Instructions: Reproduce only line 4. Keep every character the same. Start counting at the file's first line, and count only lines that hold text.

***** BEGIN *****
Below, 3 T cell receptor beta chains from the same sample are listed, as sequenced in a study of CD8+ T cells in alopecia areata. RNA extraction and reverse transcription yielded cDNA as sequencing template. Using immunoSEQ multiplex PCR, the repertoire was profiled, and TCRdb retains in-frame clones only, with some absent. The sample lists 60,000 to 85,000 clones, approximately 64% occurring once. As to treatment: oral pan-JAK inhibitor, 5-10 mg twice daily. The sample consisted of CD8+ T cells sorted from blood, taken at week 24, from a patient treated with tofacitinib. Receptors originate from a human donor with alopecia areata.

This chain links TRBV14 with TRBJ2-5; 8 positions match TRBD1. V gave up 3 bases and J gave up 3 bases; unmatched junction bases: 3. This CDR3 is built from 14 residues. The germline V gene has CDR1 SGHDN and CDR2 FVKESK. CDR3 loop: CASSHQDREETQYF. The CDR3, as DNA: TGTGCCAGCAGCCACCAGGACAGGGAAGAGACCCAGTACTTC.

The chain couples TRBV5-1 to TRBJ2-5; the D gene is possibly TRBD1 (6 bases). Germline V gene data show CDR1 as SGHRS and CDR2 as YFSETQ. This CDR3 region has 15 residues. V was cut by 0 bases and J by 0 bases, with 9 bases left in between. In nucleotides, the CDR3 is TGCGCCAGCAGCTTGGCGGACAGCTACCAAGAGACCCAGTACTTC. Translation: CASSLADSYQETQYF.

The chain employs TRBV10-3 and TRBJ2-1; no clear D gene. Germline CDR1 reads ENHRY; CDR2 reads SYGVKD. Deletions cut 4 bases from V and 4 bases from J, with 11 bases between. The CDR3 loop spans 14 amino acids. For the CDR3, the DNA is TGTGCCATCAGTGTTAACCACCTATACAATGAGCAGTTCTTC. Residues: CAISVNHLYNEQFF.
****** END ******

The chain employs TRBV10-3 and TRBJ2-1; no clear D gene. Germline CDR1 reads ENHRY; CDR2 reads SYGVKD. Deletions cut 4 bases from V and 4 bases from J, with 11 bases between. The CDR3 loop spans 14 amino acids. For the CDR3, the DNA is TGTGCCATCAGTGTTAACCACCTATACAATGAGCAGTTCTTC. Residues: CAISVNHLYNEQFF.